The name “Housing Benefit Hill” is a reference to a line in Just Like Tom Thumb’s Blues by Bob Dylan from the Highway 61 Revisited album. “Up on Housing Project Hill it’s either fortune or fame.” It’s one of my favourite songs.
- Paperback: 170 pages
- Publisher: AK Press (10 Oct 2001)
- Language: English
- ISBN-10: 190259343X
- ISBN-13: 978-1902593432
Culled from his regular columns in the London Guardian and Britain’s homeless paper, The Big Issue, Stone passionately documents life as experienced “in every run-down council estate in the land, peopled by the forgotten generation of post-Thatcherite Britain: the poor, the ejected, the rejected, the lost.” Not since Orwell has someone written with such vigor, passion, and anger, about the other half. Unlike Orwell, C.J. isn’t just paying a visit, that’s where he’s always lived.
“The last time I spoke to C.J. was a year or two back; he’d given up writing and become a car park attendant. ‘But why?’ I asked him. ‘Because for the time being I’ve had enough of going nowhere he replied.’ Now isn’t that just it?” —Penny Rimbaud, from the preface.
From the Introduction – abridged by the author
IT’S BEEN a long time since I last saw Housing Benefit Hill. More than two years, in fact. Even then it had changed. There were new gardens in the front of the ground floor maisonettes where there used to be a walkway, and security doors on the entrances to the upstairs. New wood panelling, glossy white, on the top storeys, which gave the buildings something of the air of town houses. Also there was a new close behind, with 55 tightly packed houses owned by a Housing Association. Same old air of desperation and poverty, however. Same kids playing in the street. Same piles of rubbish near the crossing to the little stream under the stunted thorns trees. Same beat-up old cars with flat tyres and smashed windscreens, with broken glass like crystals scattered across the torn seats.
Well not quite the same. The kids I knew had grown up a little. They were no longer the ones on the street. And it was probably last year’s rubbish under the trees, and last year’s broken down cars lined up by the new fence. And the old garages had gone. Most of them had been smashed up in any case. Not many of them were used for keeping cars in. Mostly they’d become dens for the teenagers: the urban equivalent of a lover’s bower, lined with mattresses and old cider bottles.
I still remember the long drag up the slope through the rest of the estate, the cars parked by the verges, the privet hedges, the occasional trees. The place I called Housing Benefit Hill was, in fact, a cul-de-sac off a road that looped up and around a larger estate. Housing Benefit Hill was my name for it. Round about it was known as Corn Beef Island. And on the estate itself it was called Colditz. Why? Because you could never escape.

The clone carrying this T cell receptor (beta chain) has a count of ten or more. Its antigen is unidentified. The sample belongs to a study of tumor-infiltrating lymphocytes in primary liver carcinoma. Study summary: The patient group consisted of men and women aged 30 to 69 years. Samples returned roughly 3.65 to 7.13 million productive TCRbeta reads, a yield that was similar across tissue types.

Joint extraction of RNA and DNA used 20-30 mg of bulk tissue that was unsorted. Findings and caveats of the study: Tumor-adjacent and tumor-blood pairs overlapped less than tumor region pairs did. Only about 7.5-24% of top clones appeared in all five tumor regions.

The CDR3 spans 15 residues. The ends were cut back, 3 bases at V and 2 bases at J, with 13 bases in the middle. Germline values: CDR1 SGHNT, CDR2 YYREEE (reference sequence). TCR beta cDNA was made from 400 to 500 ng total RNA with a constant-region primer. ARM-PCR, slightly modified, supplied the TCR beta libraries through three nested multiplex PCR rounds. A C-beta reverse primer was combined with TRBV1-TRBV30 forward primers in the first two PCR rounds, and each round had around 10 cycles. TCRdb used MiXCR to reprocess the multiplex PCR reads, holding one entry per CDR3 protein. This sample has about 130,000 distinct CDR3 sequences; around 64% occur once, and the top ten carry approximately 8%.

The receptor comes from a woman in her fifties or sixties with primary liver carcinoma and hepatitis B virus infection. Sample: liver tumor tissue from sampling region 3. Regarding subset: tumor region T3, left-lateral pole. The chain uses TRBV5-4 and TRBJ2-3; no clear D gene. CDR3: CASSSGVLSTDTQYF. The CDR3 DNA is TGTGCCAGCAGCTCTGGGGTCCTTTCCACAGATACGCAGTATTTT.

I first started writing the stories in the early months of 1993. I was unemployed, a single parent with a 13 year old son. I’d come through the break-up of a long-term relationship and was looking for something new. I was attending Job Club at the time. I guess I had always wanted to be a writer. I am one of those people with Incessant Jotting Disorder, a pathological inability to leave well alone. I have never been able to truly feel without having first written it down. It’s as if in writing it I make it real. Otherwise life tends to go by in a blur, making no sense at all.
THE NAME “Housing Benefit Hill” is a reference to a line in Just Like Tom Thumb’s Blues by Bob Dylan from the Highway 61 Revisited album. “Up on Housing Project Hill it’s either fortune or fame.” It’s one of my favourite songs. You hear the words, “Housing Project Hill” and you immediately visualise a place. You can see the buildings, and you imagine the people living there. You feel their lives passing by. Sometimes, maybe, you wonder what they are doing now. I knew that I could have the same effect. I could invent a name to give just such an impression. The name would be like a seed implanted in people’s imagination. They would visualise a backdrop to the events, drawing on all the resonances that the words conjured up. I came up with Housing Benefit Hill, and the whole tone of the stories was fixed.